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Background of the First Government Junta

Since the XVI century, Chilean territory was a colony of the Spanish crown. The authorities came from Spain and the political participation of criollos (people born in Chile) was limited.

Back in those days, the ideas and principles that inspired the French Revolution (1789) had already reached our country.

The country was also aware of the events that enabled the independence of the English colonies in North America (1776).

When the French troops led by Napoleon Bonaparte advanced through the Iberian peninsula, taking control of the Spanish kingdom and taking king Ferdinand VII prisoner (1808), it wasn’t long before Chile formed a government junta.

Once Bonaparte invaded Spain, the throne was taken over by Joseph Bonaparte, his brother. The Spanish people did not recognize the new authority and organized themselves by forming government juntas that answer to a major junta, in Sevilla.

In the Hispanic American colonies, the news of the absence of the monarch caused uncertainty and seemed like a scenario fit for constituting local governments that would rule until Ferdinand VII returned to the throne.

The Open Cabildo of September 18th, 1810

In September of 1810, the people of Santiago petitioned governor Mateo Toro y Zambrano to call an open cabildo (council) in order to make decisions concerning the events that had happened to the Spanish king.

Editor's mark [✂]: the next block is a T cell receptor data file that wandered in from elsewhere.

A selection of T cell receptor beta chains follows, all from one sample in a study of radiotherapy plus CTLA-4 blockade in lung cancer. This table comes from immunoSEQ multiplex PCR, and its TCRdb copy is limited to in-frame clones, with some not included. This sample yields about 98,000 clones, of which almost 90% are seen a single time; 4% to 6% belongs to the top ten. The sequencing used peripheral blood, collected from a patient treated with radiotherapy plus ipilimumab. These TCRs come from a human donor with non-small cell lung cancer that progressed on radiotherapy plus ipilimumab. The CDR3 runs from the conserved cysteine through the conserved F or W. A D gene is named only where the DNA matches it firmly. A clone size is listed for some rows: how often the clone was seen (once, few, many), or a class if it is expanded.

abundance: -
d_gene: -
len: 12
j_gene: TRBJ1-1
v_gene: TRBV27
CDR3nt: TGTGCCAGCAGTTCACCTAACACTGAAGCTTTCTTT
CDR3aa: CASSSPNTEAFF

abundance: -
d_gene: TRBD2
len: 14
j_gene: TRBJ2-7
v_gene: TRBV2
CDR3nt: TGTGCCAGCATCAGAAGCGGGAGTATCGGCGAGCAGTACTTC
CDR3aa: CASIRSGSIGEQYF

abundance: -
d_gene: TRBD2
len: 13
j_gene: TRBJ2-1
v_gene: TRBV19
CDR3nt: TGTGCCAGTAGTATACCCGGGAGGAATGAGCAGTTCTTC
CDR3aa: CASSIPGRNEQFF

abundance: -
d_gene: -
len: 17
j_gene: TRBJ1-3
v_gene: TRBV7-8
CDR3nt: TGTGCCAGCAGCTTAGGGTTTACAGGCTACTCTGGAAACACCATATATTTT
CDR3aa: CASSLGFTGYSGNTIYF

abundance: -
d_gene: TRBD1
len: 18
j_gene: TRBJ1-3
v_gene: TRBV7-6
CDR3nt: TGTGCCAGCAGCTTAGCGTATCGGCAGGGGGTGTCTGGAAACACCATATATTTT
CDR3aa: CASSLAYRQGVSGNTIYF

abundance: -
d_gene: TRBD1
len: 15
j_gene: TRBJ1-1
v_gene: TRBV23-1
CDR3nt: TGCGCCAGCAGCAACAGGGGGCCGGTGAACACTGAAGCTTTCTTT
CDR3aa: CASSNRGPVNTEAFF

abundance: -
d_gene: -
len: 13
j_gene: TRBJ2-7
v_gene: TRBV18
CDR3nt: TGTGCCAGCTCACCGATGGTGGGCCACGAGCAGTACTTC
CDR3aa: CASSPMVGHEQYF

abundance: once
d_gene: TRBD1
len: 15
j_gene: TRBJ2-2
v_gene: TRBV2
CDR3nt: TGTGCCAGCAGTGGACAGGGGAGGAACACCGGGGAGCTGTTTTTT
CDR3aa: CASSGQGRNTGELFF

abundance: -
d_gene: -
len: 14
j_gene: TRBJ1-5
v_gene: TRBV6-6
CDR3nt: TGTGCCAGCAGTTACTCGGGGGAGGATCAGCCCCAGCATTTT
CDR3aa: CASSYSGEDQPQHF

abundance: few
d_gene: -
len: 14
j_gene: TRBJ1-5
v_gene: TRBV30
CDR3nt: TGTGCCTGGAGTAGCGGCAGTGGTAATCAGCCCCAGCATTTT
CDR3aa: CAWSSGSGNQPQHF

The public meeting was set for the 18th, at 9 am, in the Tribunal of the Consulate.

The most hotheaded Spaniards were not summoned and it was decided that the militia was to set up in the neighboring streets to prevent manifestations from the opposition.

In front of nearly 400 people that attended the cabildo, Jose Miguel Infante, who was the head clerk of the Cabildo of Santiago, asked for the conformation of a government junta. He said: “If it has been declared that the people of America are part of the monarchy, if it has been acknowledged that they have the same rights and privileges than the people of the peninsula, and they have declared temporary juntas, shouldn’t we do the same?”

After the speech, the participants of the cabildo responded: “We want a Junta!”

Afterwards, Mateo Toro y Zambrano resigned to his position as governor and the open cabildo decided to form a government junta that would take command of the governorate in the absence of king Ferdinand VII.

Their functions began that very September 18th of 1810. Mateo Toro Zambrano was named president and Jose Antonio Martinez de Aldunate was named vice-president (he was the bishop of Santiago). 

The First Government Junta had five members: Fernando Marquez de la Plata, Juan Martinez de Rozas, Ignacio de la Carrera, Juan Enrique Rosales and Francisco Javier Reyna.

There were two secretaries: Gaspar Marin and Gregario Argomedo.

This organization stayed in power until July 4th, 1811, date in which the Congress began their sessions.

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